The American soccer community is reacting to Trump's travel ban

Leander Schaerlaeckens
Michael Bradley
Bradley was the first player to speak his mind. (Getty Images)

Slowly, the American soccer community is making its feelings known about President Trump’s controversial travel ban, which has sparked global outrage and countrywide demonstrations.

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On Sunday, United States men’s national team captain Michael Bradley posted a message on Instagram that was highly critical of the president. The midfielder declared himself to be “sad” and “embarrassed.”

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“When Trump was elected,” Bradley wrote, “I only hoped that the President Trump would be different than the campaigner Trump. That the xenophobic, misogynistic and narcissistic rhetoric would be replaced by a more humble and measured approach to leading our country. I was wrong. And the Muslim ban is just the latest example of someone who couldn’t be more out of touch with our country and the right way to move forward.”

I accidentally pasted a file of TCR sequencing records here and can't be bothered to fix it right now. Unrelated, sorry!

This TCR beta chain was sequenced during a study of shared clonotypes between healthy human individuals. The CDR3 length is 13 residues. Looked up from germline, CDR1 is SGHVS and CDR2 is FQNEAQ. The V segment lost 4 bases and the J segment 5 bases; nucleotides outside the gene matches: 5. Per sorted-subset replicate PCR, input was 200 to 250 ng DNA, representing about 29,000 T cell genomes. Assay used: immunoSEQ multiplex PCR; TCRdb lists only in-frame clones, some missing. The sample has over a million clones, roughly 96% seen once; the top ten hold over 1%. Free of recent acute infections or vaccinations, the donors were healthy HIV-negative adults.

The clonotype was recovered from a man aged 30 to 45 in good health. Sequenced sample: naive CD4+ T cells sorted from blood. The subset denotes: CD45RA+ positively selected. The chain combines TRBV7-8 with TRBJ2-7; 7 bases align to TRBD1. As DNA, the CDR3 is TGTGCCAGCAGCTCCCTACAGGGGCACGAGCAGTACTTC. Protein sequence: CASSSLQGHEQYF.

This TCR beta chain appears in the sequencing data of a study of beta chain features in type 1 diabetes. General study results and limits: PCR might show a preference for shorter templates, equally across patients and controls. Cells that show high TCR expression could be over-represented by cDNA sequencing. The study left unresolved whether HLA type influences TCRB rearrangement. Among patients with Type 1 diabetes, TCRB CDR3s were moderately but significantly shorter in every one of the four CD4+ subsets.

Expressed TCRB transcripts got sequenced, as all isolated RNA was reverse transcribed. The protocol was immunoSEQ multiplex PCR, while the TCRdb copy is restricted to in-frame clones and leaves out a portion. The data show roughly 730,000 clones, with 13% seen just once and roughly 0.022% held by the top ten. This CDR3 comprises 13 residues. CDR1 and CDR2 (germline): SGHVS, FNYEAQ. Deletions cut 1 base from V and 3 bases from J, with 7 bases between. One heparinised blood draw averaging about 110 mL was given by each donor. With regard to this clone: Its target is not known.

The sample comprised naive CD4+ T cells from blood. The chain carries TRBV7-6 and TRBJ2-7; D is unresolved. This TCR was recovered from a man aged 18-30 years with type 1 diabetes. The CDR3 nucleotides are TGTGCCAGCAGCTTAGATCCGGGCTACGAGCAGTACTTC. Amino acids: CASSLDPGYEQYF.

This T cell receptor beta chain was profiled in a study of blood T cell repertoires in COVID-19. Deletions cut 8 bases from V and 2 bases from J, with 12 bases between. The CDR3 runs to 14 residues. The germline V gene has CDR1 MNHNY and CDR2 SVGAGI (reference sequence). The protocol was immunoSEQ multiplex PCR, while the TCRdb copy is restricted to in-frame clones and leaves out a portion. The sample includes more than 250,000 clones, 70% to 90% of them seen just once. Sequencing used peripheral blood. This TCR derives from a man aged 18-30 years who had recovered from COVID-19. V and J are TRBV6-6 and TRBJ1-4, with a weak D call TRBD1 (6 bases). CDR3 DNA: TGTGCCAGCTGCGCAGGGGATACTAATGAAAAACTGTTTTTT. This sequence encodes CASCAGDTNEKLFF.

On Monday followed a statement from Major League Soccer’s Players Union, supporting Bradley and amplifying his point with similar views.

“We are deeply concerned, both specifically for our players who may be impacted, and more broadly for all people who will suffer as a result of the travel ban implemented on Friday,” wrote the union. “Details on the practical impact of the ban are still emerging, and we are still sorting through the potential impact on our players and their families.

“We are extremely disappointed by the ban and feel strongly that it runs counter to the values of inclusiveness that define us as a nation. We are very proud of the constructive and measured manner in which Michael Bradley expressed his feelings on the ban. It is our deepest hope that this type of strong and steady leadership will help to guide us through these difficult times.”

The travel ban, if it is indeed upheld and enforced, could have considerable consequences for MLS players.

Currently, about half of them are foreign, making MLS the most diverse sports league in the U.S. While only two of those players have passports from the seven countries now banned – Justin Meram and Steven Beitashour were both born in the U.S. but represent the national teams of Iraq and Iran, respectively – it’s hardly inconceivable that the ban will be extended to other countries. And consider that regular league games take teams across the border to Canada regularly, while continental competition in the CONCACAF Champions League requires travel across the other border to the south.

We’ll keep you posted if more major actors speak out.

Leander Schaerlaeckens is a soccer columnist for Yahoo Sports. Follow him on Twitter @LeanderAlphabet.